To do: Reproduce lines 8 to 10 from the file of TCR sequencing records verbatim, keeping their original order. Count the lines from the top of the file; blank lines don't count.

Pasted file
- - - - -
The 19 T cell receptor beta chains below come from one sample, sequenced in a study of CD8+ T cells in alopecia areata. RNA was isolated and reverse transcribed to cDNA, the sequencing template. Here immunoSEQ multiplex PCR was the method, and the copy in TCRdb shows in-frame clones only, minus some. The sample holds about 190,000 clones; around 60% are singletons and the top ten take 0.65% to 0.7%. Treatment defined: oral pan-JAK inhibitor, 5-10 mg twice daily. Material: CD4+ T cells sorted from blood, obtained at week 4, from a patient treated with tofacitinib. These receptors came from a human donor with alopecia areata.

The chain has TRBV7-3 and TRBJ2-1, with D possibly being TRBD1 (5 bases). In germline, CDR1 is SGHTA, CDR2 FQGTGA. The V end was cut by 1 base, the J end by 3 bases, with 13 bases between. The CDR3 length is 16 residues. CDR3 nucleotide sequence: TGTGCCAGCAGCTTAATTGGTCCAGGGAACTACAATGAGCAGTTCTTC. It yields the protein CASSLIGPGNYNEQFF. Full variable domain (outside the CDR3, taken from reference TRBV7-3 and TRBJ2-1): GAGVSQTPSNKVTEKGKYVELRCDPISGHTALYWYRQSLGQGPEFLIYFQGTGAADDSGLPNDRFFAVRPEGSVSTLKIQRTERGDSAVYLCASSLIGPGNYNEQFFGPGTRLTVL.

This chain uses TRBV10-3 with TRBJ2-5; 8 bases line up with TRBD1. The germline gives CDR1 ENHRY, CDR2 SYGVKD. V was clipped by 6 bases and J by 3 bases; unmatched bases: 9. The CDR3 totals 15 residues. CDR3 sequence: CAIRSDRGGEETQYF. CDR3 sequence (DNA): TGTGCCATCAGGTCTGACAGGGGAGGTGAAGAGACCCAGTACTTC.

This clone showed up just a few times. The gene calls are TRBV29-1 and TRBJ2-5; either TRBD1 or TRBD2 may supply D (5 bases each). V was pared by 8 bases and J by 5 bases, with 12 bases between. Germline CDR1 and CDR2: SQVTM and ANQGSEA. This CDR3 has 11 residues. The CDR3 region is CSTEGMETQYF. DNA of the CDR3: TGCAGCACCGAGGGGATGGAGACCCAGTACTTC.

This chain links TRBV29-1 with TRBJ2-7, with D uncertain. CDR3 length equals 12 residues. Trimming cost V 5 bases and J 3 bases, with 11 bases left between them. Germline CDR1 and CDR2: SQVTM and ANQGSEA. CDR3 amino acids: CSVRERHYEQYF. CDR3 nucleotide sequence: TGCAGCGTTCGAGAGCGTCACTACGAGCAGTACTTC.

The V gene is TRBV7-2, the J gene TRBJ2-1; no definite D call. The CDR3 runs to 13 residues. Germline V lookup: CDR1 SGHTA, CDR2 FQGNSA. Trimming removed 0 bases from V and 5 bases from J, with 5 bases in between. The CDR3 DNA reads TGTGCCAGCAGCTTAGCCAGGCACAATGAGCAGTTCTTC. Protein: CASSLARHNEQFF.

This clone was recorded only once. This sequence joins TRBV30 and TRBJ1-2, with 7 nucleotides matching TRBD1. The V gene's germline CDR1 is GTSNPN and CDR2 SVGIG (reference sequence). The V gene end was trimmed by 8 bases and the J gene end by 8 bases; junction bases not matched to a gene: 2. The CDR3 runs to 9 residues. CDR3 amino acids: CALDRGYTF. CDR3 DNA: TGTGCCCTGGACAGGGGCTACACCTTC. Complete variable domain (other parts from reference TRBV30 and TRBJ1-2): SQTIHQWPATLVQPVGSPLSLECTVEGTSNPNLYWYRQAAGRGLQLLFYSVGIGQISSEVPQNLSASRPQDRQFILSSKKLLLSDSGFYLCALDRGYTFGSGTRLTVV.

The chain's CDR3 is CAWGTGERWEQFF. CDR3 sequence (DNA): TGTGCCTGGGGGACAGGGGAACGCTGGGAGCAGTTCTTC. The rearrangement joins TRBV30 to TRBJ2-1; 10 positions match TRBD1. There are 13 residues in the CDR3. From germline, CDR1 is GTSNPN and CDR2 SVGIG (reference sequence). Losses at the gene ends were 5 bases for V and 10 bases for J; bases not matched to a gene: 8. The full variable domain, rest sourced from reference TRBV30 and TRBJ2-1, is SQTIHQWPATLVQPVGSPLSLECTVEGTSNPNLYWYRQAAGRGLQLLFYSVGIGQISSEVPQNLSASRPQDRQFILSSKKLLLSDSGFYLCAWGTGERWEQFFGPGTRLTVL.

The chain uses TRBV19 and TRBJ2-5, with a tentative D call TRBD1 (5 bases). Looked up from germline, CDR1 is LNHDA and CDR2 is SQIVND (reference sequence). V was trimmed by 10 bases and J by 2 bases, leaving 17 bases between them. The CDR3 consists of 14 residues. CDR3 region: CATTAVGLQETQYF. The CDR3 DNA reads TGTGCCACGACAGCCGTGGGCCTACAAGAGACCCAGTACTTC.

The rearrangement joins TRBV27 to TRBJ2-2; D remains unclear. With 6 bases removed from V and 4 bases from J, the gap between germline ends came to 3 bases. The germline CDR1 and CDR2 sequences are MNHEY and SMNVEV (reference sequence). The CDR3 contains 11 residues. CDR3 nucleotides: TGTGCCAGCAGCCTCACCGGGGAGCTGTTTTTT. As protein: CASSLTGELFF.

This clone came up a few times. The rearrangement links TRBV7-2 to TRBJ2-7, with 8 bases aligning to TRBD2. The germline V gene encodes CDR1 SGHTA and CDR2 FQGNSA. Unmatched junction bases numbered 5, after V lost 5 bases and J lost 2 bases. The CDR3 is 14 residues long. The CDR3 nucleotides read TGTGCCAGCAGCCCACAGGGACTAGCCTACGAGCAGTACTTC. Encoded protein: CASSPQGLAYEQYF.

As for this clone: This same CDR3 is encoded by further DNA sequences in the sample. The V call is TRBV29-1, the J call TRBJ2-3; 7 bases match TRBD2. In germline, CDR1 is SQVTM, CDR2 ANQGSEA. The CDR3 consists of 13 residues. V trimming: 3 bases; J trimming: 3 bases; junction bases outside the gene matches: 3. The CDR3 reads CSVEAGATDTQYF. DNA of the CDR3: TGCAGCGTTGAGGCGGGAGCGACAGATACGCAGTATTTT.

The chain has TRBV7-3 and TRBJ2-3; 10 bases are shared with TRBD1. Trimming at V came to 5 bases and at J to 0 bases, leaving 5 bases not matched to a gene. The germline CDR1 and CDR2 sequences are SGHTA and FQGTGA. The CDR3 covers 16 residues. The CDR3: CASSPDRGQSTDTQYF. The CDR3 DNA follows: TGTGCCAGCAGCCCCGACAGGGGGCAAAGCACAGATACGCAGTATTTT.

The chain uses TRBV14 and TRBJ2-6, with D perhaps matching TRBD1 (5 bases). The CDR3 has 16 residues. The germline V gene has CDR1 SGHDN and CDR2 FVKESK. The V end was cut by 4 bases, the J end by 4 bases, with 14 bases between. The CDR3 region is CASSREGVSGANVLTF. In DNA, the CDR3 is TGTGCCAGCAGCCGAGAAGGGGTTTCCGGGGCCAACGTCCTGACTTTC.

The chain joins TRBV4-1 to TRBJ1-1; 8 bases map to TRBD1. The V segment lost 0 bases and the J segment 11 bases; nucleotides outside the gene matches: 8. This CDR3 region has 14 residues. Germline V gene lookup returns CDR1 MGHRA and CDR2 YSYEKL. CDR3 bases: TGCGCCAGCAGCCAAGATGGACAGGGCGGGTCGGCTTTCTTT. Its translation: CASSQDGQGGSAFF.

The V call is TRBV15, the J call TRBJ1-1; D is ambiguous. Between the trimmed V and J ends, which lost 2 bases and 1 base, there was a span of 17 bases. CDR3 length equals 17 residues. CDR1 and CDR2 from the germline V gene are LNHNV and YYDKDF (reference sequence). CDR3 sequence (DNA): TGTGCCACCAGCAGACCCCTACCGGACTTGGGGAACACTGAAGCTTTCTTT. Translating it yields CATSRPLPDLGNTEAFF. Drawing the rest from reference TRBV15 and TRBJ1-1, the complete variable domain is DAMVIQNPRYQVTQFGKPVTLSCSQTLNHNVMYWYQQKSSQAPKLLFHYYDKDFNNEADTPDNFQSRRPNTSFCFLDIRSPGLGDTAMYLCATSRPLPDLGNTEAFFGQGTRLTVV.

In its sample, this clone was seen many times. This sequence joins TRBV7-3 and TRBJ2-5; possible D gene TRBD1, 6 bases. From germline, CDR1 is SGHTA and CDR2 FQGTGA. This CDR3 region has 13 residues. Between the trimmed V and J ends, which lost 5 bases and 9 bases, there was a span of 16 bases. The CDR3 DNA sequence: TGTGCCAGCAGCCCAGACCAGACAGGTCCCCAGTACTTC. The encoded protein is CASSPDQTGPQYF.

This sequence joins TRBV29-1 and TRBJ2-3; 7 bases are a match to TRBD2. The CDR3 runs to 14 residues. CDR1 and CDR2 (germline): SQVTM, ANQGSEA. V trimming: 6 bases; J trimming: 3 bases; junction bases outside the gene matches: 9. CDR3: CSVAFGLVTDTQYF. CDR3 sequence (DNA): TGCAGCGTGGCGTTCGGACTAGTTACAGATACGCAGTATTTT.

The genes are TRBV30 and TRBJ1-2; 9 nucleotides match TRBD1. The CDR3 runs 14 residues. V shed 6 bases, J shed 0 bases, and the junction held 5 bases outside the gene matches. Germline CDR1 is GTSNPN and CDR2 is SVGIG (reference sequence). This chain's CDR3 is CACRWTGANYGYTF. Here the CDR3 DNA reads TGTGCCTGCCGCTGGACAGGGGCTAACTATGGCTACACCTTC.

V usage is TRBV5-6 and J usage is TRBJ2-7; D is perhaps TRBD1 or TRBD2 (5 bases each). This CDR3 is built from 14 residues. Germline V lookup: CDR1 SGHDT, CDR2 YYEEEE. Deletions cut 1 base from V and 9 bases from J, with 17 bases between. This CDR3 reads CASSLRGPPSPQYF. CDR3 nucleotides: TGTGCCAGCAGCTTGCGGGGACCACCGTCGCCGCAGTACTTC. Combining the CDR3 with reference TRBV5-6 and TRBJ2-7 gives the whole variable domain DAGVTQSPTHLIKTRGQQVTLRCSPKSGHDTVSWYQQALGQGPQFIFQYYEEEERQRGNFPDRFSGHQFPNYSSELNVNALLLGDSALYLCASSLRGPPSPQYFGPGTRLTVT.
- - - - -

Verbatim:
The chain's CDR3 is CAWGTGERWEQFF. CDR3 sequence (DNA): TGTGCCTGGGGGACAGGGGAACGCTGGGAGCAGTTCTTC. The rearrangement joins TRBV30 to TRBJ2-1; 10 positions match TRBD1. There are 13 residues in the CDR3. From germline, CDR1 is GTSNPN and CDR2 SVGIG (reference sequence). Losses at the gene ends were 5 bases for V and 10 bases for J; bases not matched to a gene: 8. The full variable domain, rest sourced from reference TRBV30 and TRBJ2-1, is SQTIHQWPATLVQPVGSPLSLECTVEGTSNPNLYWYRQAAGRGLQLLFYSVGIGQISSEVPQNLSASRPQDRQFILSSKKLLLSDSGFYLCAWGTGERWEQFFGPGTRLTVL.

The chain uses TRBV19 and TRBJ2-5, with a tentative D call TRBD1 (5 bases). Looked up from germline, CDR1 is LNHDA and CDR2 is SQIVND (reference sequence). V was trimmed by 10 bases and J by 2 bases, leaving 17 bases between them. The CDR3 consists of 14 residues. CDR3 region: CATTAVGLQETQYF. The CDR3 DNA reads TGTGCCACGACAGCCGTGGGCCTACAAGAGACCCAGTACTTC.

The rearrangement joins TRBV27 to TRBJ2-2; D remains unclear. With 6 bases removed from V and 4 bases from J, the gap between germline ends came to 3 bases. The germline CDR1 and CDR2 sequences are MNHEY and SMNVEV (reference sequence). The CDR3 contains 11 residues. CDR3 nucleotides: TGTGCCAGCAGCCTCACCGGGGAGCTGTTTTTT. As protein: CASSLTGELFF.